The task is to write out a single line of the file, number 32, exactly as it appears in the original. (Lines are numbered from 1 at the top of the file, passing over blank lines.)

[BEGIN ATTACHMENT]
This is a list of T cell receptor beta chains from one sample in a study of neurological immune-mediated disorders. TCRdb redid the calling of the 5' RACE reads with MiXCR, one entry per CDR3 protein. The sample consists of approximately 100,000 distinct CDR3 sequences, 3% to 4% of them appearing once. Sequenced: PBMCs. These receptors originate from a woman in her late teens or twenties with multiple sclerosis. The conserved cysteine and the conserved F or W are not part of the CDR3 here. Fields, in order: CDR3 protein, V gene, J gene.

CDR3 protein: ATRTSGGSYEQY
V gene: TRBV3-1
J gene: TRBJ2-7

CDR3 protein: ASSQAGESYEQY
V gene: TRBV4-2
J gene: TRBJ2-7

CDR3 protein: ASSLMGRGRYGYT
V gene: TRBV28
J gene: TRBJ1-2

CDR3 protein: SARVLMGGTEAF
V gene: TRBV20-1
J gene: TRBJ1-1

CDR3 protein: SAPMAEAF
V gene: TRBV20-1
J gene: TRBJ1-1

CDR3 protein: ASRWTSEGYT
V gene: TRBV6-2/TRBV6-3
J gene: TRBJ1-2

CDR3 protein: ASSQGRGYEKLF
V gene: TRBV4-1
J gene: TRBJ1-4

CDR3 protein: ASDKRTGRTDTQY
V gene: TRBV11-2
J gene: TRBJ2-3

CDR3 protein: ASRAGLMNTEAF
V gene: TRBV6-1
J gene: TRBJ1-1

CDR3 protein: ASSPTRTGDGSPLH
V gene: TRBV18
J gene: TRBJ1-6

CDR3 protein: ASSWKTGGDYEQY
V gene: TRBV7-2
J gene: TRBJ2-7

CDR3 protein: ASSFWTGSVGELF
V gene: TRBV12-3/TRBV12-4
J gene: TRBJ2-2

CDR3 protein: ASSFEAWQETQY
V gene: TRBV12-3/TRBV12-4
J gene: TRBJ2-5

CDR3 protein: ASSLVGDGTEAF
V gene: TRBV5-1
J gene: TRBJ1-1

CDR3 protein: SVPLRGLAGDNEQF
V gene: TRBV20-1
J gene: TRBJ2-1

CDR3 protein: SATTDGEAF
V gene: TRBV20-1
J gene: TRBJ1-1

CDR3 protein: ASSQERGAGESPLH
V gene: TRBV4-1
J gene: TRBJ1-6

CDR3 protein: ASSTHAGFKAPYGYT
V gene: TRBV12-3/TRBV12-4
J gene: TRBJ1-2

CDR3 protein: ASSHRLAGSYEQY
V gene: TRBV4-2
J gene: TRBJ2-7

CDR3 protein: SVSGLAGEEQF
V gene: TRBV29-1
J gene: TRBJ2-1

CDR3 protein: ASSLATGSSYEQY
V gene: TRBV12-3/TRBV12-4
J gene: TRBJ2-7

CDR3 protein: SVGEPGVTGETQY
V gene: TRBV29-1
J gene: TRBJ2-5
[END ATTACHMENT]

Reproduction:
CDR3 protein: ASSWKTGGDYEQY